Germany: a picture of health?

Well, Days 1 and 2 of my no-alcohol-no-chocolate attempt went successfully. I went out for dinner with a couple of friends last night and I suppose it helped that they weren’t drinking either. However, I’m not sure my choice of full-fat Coke really did much for me…

Talking about health. When I thought about writing a new blog, there were a few topics that immediately came to mind. This post is one of them. And it’s a long one, so bear with me…

There are lots of amazing and lovely things here to enjoy in Germany – I’d like to get that across before I moan about something. Some time ago, a friend asked if there was anything I really missed about home. Family. Yep. Friends. Yep. Danish bacon. Yep. Was there anything I really disliked? At the time, I said I couldn’t think of anything but as I headed home, it hit me.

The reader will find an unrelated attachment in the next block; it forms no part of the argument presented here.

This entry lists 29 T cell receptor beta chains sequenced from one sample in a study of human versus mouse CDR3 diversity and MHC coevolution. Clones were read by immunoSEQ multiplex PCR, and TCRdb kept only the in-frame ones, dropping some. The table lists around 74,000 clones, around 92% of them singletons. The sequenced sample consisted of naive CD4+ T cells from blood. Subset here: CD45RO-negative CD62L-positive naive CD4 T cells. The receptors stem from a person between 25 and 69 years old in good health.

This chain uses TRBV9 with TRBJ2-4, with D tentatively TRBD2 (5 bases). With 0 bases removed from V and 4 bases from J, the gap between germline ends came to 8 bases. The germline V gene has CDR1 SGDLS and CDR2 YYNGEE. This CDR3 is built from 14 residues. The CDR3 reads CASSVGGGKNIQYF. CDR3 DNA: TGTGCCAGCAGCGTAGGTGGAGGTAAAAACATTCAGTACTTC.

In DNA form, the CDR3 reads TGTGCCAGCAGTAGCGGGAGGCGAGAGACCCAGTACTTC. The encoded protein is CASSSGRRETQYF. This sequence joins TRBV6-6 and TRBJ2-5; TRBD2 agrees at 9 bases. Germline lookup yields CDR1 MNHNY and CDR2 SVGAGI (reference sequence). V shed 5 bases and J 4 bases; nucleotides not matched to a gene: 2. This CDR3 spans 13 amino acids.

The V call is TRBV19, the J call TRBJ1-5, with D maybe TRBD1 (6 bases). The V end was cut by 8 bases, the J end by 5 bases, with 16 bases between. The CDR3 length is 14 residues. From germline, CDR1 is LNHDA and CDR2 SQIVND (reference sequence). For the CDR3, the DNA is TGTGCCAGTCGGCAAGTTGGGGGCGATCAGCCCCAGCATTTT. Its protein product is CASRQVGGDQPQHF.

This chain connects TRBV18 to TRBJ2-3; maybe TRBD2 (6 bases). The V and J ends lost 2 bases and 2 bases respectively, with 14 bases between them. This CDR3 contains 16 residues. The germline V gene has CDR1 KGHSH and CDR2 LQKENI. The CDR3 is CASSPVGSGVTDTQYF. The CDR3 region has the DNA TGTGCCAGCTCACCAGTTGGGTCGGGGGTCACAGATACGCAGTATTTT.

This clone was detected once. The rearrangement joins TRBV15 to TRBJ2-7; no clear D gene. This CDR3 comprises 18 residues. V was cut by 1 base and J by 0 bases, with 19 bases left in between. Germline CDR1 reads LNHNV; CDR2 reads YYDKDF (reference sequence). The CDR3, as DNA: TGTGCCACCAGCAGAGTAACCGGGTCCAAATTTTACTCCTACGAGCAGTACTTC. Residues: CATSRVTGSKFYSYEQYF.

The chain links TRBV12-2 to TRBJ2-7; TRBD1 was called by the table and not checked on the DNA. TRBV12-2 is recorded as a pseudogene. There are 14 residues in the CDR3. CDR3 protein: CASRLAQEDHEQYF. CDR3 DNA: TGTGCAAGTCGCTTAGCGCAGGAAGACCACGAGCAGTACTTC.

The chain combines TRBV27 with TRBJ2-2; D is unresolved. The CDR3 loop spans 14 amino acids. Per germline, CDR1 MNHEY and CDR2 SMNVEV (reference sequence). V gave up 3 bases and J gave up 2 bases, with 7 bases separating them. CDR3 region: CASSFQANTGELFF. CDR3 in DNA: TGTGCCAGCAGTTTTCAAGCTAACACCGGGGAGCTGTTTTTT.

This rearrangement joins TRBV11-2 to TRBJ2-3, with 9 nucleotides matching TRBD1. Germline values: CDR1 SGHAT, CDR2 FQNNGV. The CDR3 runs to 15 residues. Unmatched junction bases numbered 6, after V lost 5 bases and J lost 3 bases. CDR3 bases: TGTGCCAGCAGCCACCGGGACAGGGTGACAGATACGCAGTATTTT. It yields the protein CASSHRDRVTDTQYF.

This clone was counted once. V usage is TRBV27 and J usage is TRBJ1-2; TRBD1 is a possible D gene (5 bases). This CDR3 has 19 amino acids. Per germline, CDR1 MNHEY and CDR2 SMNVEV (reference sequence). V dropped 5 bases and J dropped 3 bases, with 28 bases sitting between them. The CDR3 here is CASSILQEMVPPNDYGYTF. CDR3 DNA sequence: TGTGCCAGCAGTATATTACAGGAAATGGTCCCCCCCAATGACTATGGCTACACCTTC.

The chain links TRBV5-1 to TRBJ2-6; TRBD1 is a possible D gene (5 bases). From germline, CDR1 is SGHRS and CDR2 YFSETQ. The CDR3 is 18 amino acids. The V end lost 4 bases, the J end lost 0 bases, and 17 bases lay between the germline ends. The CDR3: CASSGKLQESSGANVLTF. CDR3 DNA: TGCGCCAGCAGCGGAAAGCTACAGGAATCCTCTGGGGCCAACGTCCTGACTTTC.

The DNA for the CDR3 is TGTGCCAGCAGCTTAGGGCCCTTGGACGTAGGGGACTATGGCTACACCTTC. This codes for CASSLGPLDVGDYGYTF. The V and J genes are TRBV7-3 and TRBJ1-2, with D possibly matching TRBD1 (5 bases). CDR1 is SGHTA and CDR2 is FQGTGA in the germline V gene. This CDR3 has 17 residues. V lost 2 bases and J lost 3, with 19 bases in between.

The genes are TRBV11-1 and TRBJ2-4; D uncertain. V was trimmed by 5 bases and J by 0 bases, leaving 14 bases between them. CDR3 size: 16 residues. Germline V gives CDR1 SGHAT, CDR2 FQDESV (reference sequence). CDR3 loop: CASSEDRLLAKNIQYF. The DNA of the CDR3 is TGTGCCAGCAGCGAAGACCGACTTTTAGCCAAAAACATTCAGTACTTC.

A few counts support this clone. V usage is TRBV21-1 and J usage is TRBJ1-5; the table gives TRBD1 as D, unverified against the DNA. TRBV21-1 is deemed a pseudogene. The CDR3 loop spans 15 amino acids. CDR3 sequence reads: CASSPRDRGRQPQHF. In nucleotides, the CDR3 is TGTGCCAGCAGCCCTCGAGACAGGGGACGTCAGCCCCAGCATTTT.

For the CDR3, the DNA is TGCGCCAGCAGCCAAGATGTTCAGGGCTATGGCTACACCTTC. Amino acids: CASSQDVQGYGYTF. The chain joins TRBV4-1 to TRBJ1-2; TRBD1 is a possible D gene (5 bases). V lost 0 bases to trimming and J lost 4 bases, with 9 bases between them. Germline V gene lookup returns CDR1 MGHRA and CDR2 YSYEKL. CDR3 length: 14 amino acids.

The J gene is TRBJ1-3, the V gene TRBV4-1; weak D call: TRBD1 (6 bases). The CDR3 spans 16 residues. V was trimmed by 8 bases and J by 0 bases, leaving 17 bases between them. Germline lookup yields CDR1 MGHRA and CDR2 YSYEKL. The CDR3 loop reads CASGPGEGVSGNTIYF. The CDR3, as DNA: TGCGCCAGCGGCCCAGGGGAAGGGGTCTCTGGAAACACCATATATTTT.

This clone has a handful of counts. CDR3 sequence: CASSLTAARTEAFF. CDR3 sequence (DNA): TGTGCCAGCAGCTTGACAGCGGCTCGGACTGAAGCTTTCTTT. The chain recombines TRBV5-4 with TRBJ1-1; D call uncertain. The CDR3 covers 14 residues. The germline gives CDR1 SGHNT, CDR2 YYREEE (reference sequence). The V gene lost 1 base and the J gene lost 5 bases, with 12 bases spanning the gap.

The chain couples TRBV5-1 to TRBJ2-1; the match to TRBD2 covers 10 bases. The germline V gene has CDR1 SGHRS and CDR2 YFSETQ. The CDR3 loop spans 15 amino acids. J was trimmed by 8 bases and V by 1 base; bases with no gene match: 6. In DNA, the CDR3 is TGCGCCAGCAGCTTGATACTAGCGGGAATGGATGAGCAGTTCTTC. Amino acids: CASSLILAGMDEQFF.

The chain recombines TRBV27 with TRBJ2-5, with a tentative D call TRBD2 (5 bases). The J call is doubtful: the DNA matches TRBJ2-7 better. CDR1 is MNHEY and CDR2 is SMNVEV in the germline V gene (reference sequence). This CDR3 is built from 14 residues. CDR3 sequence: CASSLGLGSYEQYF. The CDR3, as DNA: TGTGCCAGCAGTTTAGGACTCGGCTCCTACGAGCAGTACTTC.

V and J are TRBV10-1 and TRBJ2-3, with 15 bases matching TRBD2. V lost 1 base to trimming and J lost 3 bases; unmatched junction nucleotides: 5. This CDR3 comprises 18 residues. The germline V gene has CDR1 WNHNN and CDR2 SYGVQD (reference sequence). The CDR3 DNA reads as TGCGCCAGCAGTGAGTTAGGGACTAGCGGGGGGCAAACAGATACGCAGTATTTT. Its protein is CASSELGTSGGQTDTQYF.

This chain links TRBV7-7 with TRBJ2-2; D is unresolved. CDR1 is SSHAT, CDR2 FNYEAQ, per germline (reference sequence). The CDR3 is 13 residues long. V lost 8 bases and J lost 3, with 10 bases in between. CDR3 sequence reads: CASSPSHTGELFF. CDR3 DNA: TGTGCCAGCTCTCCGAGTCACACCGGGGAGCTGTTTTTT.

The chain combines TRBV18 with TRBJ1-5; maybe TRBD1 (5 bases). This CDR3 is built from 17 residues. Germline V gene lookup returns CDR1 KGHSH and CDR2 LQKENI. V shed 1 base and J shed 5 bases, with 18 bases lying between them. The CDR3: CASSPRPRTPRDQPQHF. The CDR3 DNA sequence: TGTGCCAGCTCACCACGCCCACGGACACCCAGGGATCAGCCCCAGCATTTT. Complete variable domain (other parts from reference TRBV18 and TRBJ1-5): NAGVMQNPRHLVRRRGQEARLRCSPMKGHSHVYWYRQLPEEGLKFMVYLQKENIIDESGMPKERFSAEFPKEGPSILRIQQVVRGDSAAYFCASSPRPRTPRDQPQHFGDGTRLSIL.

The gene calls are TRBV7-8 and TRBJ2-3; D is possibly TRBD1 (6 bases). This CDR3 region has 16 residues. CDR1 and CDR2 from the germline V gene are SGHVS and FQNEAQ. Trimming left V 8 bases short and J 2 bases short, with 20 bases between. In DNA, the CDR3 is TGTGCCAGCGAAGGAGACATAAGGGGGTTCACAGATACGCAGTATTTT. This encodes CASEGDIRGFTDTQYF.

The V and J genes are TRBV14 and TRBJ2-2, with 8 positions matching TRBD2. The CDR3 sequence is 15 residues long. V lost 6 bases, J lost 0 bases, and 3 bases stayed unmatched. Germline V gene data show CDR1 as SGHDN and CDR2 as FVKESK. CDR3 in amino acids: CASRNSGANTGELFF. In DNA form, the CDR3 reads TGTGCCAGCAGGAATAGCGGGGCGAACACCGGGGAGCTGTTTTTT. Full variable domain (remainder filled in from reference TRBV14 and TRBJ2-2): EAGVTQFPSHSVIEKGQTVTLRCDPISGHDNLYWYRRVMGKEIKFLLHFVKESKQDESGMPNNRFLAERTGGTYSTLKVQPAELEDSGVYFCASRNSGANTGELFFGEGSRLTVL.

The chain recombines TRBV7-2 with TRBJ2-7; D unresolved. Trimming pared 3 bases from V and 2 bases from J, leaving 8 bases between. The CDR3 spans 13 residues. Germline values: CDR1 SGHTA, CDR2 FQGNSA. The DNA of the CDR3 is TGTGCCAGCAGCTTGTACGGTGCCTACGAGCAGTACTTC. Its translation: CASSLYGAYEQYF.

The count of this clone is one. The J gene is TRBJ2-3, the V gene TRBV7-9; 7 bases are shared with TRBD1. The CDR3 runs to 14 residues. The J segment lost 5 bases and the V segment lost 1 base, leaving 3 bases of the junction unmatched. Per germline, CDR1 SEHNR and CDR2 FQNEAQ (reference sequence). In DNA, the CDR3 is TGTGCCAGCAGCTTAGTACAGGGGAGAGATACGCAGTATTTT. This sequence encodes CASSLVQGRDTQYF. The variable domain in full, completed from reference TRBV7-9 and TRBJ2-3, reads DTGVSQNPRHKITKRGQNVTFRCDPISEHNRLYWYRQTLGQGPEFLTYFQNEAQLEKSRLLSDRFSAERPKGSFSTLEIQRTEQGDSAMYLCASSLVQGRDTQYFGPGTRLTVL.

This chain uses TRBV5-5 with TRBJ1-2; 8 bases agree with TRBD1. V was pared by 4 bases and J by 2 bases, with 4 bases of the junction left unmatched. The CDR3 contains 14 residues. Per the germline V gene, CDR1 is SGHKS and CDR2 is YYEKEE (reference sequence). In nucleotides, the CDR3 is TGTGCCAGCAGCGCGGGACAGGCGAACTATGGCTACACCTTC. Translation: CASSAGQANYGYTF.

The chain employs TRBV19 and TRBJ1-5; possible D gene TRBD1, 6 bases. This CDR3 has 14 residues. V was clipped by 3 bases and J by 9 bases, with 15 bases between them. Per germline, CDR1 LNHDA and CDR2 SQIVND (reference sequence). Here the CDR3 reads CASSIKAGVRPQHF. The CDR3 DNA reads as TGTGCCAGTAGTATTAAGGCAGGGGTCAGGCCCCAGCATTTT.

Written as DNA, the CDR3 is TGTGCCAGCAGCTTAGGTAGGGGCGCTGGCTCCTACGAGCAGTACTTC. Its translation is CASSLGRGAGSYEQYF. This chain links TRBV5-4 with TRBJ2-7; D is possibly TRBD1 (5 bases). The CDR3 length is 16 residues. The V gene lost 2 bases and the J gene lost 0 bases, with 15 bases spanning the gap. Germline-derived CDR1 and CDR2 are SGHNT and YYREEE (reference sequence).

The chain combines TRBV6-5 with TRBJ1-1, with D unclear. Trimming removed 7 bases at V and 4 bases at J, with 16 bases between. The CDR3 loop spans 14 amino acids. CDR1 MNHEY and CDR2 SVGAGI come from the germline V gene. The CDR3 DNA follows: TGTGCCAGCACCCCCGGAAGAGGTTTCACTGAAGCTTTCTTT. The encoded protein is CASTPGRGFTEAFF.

The smoking.

I’ll come back to this.

Something that intimidated me when I first arrived here was the sheer healthiness of the Germans. Sport and keeping yourself fit is important here. Whether you play sports, go running, attend a gym, or go hiking regularly, an interest in healthy pursuits seems to be pretty prevalent. Cycling and walking are very popular ways to get around too, despite how much the Germans stereotypically love their cars.

Now, I’m no slouch. After a substantial bit of weight gain a few years ago, I took to the gym and started running. I do now try to keep myself fit and there are plenty of opportunities here to stay active. With spring round the corner, I’m about to step up my gym routine and strap my running shoes back on. However, regardless of how much I can enjoy these things, I may never be as naturally inclined towards sport and outdoor pursuits as so many of the Germans I meet. But – as long as I live here, I think that keeping active is going to be more of a priority for me.